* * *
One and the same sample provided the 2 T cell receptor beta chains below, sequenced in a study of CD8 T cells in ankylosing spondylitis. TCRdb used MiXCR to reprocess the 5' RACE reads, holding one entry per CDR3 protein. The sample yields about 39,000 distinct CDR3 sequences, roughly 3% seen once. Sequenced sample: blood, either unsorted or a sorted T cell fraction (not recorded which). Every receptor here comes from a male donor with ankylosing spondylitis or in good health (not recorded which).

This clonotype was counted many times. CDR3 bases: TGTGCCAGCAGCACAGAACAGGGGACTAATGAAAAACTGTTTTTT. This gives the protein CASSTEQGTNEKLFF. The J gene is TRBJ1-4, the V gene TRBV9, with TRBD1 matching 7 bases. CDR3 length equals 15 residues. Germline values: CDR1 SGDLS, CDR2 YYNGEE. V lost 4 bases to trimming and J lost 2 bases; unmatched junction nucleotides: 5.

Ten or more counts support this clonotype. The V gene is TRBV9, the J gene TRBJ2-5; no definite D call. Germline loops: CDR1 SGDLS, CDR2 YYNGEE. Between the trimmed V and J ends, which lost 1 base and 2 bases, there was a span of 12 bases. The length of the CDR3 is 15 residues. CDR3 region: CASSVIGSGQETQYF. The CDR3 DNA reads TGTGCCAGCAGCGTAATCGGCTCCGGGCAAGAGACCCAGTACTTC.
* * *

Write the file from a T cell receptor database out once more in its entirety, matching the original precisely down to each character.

One and the same sample provided the 2 T cell receptor beta chains below, sequenced in a study of CD8 T cells in ankylosing spondylitis. TCRdb used MiXCR to reprocess the 5' RACE reads, holding one entry per CDR3 protein. The sample yields about 39,000 distinct CDR3 sequences, roughly 3% seen once. Sequenced sample: blood, either unsorted or a sorted T cell fraction (not recorded which). Every receptor here comes from a male donor with ankylosing spondylitis or in good health (not recorded which).

This clonotype was counted many times. CDR3 bases: TGTGCCAGCAGCACAGAACAGGGGACTAATGAAAAACTGTTTTTT. This gives the protein CASSTEQGTNEKLFF. The J gene is TRBJ1-4, the V gene TRBV9, with TRBD1 matching 7 bases. CDR3 length equals 15 residues. Germline values: CDR1 SGDLS, CDR2 YYNGEE. V lost 4 bases to trimming and J lost 2 bases; unmatched junction nucleotides: 5.

Ten or more counts support this clonotype. The V gene is TRBV9, the J gene TRBJ2-5; no definite D call. Germline loops: CDR1 SGDLS, CDR2 YYNGEE. Between the trimmed V and J ends, which lost 1 base and 2 bases, there was a span of 12 bases. The length of the CDR3 is 15 residues. CDR3 region: CASSVIGSGQETQYF. The CDR3 DNA reads TGTGCCAGCAGCGTAATCGGCTCCGGGCAAGAGACCCAGTACTTC.